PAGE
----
ABUJA/MAIDUGURI, Nigeria (Reuters) - Two bomb attacks at a bus station and a market in north Nigeria on Monday killed at least 27 people and wounded around 60, officials said.
No group immediately claimed responsibility for either attack. Boko Haram insurgents have repeatedly set off bombs targeting civilians, especially in the northeast where they are trying to carve out an Islamic state.
The first one, in the city of Gombe, involved two explosions in quick succession.
“The second blast was worse than the first one because many people rushed to the scene and were affected. Many were killed and many injured,” witness Mohammed Fawu told Reuters by phone.
An emergency services official put the toll at 20, with twice as many wounded. Setting off twin bombs is a classic guerrilla tactic which seeks to maximize casualties.
Hours later, an explosion shook a market in the north Nigerian city of Bauchi, killing at least seven people and engulfing it in flames. Police spokesman for Bauchi state Haruna Mohammed said 19 people were also wounded.
Large sections of the central market area were on fire, sending plumes of smoke into the air, a Reuters witness said.
Medics were driving some wounded away in ambulances. Bauchi state and Gombe state are next door to each other.
The blast had been caused by bombs but it was not yet known whether a suicide bomber was involved.
The military did not respond to a request for comment.
Violence in the northeast is killing civilians on a daily basis - about 10,340 this year, according to the Council on Foreign Relations think tank.
The insecurity is a headache for President Goodluck Jonathan less than two months before closely fought elections in which he faces a rival, Muhammadu Buhari, seen as tough on security.
It was the second such attack on Gombe’s public transport system in as many months. At the end of October, a car bomb at a bus stop killed at least 10 people.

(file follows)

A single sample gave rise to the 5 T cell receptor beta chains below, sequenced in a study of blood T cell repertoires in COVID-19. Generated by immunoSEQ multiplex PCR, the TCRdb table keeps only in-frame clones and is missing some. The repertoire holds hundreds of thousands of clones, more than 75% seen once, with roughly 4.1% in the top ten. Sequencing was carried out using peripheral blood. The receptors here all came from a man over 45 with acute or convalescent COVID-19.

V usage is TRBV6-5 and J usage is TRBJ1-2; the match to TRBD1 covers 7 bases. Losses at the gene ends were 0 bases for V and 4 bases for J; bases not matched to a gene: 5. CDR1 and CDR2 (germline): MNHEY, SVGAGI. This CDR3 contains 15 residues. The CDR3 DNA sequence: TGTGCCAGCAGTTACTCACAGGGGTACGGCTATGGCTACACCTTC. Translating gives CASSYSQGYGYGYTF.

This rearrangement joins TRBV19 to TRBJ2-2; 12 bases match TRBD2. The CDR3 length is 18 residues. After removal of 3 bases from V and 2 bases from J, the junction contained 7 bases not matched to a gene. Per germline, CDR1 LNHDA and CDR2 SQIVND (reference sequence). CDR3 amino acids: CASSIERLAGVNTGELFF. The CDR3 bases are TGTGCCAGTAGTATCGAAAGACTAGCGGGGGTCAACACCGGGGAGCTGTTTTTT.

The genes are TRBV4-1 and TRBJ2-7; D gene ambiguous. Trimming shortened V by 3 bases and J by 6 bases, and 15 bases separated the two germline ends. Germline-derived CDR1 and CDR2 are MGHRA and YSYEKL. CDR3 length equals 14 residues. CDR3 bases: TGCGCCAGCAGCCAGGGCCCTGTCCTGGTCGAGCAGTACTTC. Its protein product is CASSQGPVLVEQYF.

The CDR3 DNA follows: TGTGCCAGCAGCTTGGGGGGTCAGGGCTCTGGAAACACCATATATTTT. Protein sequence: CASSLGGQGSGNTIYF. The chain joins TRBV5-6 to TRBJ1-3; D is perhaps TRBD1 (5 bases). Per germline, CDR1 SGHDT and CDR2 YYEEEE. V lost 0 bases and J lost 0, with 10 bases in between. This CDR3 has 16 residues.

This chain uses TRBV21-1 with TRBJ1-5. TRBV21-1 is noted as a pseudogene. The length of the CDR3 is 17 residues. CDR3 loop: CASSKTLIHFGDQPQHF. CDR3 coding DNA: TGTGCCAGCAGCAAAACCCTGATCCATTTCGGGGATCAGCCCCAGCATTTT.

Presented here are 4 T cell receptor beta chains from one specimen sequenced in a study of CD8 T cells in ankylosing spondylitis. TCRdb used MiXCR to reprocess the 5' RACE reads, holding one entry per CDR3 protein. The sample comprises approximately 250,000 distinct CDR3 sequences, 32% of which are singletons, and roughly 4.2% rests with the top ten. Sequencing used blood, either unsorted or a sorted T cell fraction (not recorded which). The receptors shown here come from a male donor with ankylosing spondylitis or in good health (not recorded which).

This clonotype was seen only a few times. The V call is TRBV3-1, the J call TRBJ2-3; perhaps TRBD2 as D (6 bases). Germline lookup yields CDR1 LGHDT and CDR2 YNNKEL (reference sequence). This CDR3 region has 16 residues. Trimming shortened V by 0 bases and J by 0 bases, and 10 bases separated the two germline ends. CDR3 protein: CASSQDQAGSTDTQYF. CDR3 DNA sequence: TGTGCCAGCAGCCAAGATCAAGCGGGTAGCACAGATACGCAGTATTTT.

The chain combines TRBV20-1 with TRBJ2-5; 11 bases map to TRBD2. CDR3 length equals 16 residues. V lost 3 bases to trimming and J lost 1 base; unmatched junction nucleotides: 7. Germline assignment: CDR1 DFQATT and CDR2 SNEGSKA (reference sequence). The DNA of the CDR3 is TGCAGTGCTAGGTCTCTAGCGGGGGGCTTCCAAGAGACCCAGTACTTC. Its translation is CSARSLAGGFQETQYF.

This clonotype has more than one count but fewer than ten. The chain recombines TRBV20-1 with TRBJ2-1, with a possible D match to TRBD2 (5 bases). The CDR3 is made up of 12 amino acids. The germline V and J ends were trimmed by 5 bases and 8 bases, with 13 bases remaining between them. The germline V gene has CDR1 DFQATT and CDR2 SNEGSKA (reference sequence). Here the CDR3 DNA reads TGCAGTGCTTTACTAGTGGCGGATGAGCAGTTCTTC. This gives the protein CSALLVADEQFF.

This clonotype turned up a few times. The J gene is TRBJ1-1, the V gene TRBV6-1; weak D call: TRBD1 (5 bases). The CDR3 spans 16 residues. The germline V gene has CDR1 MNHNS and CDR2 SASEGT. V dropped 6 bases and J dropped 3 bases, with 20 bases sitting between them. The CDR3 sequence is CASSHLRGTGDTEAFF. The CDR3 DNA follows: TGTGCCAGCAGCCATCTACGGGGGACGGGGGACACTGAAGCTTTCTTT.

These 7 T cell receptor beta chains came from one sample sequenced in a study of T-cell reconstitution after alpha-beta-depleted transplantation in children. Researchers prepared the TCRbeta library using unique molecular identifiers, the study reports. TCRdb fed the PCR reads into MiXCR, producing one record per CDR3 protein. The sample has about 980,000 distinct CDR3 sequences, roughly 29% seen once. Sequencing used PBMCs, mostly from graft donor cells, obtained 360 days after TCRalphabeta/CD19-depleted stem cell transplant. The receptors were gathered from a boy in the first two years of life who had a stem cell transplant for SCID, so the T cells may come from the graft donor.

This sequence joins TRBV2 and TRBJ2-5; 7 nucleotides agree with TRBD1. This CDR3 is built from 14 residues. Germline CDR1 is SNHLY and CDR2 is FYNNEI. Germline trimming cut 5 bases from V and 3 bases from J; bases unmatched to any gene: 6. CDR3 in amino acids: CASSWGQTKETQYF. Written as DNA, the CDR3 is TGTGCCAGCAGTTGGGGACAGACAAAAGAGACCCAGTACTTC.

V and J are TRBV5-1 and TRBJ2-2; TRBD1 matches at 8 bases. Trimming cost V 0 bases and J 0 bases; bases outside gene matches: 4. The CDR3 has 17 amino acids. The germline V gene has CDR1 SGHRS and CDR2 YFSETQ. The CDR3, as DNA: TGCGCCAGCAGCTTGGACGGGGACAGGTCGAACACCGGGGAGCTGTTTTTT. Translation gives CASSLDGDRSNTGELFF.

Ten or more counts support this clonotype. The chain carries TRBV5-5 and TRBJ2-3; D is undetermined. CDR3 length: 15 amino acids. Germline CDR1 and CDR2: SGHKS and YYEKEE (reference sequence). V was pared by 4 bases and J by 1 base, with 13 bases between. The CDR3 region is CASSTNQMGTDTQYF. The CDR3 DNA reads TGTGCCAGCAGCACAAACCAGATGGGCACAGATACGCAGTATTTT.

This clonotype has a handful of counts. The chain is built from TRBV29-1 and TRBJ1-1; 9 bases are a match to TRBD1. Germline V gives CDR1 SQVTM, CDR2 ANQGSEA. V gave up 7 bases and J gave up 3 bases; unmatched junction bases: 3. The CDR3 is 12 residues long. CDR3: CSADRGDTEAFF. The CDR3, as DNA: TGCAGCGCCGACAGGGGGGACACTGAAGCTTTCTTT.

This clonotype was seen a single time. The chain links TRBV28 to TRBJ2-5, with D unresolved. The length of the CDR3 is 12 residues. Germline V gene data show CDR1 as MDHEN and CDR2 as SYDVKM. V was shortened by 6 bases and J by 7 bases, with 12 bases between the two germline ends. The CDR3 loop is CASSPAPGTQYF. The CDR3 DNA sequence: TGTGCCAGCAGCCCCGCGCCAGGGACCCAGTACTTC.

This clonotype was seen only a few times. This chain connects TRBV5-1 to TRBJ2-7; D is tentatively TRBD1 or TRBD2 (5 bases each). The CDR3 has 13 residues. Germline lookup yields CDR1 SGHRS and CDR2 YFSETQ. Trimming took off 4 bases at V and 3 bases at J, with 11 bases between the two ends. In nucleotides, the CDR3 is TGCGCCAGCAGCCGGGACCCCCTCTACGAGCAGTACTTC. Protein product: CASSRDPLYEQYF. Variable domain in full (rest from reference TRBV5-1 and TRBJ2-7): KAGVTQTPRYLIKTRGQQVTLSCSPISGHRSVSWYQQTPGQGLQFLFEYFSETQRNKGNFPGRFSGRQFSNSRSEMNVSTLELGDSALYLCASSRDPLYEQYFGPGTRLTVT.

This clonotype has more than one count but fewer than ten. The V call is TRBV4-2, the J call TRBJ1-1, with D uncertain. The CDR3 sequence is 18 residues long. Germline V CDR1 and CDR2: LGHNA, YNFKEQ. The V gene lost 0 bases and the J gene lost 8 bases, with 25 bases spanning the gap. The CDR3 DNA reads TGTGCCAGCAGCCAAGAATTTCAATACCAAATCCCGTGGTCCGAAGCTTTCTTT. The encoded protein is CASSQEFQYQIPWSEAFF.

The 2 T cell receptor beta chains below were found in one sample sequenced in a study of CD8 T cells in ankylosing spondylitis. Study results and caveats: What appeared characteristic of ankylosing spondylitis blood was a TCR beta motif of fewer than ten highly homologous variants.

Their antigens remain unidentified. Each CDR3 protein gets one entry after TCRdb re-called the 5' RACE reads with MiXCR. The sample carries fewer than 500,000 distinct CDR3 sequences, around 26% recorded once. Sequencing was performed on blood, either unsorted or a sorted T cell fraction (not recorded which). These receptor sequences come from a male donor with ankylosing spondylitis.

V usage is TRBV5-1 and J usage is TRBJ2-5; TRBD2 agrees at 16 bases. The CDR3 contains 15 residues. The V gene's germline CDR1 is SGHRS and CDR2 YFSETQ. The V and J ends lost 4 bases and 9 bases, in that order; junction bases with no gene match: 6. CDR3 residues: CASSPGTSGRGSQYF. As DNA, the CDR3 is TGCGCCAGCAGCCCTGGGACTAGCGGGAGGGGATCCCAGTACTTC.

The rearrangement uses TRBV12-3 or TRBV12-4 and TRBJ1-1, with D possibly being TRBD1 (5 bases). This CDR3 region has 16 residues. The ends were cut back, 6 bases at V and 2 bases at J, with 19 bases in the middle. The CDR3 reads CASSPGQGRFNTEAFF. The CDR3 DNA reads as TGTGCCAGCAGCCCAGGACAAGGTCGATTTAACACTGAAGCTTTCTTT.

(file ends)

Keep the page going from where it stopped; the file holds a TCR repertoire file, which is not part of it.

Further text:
The campaign for an Islamic state by Boko Haram, whose name means “Western education is sinful,” has become the gravest security threat to Nigeria, which is Africa’s biggest economy, most populous nation and top oil producer.
The killings and abductions raise questions about the ability of security forces to protect civilians, especially around the Cameroon border in the north.
Cameroon said on Monday it had dismantled a Boko Haram training camp, arresting or killing dozens of militants and rescuing 84 children being trained there.
Suspected Boko Haram gunmen kidnapped 172 women and children and killed 35 other people a week ago during a raid on the northeastern village of Gumsuri.
Around 200 girls snatched in April by the group from a school in the village of Chibok remain in captivity.
In unrelated violence, pirates in the oil-producing Niger Delta opened fire on a military boat on Monday in the Nembe creek, an area where oil companies have major pipelines, killing three soldiers, two security sources told Reuters.
Additional reporting by Tife Owolabi in Yenagoa; Writing by Tim Cocks; Editing by Angus MacSwan and Grant McCool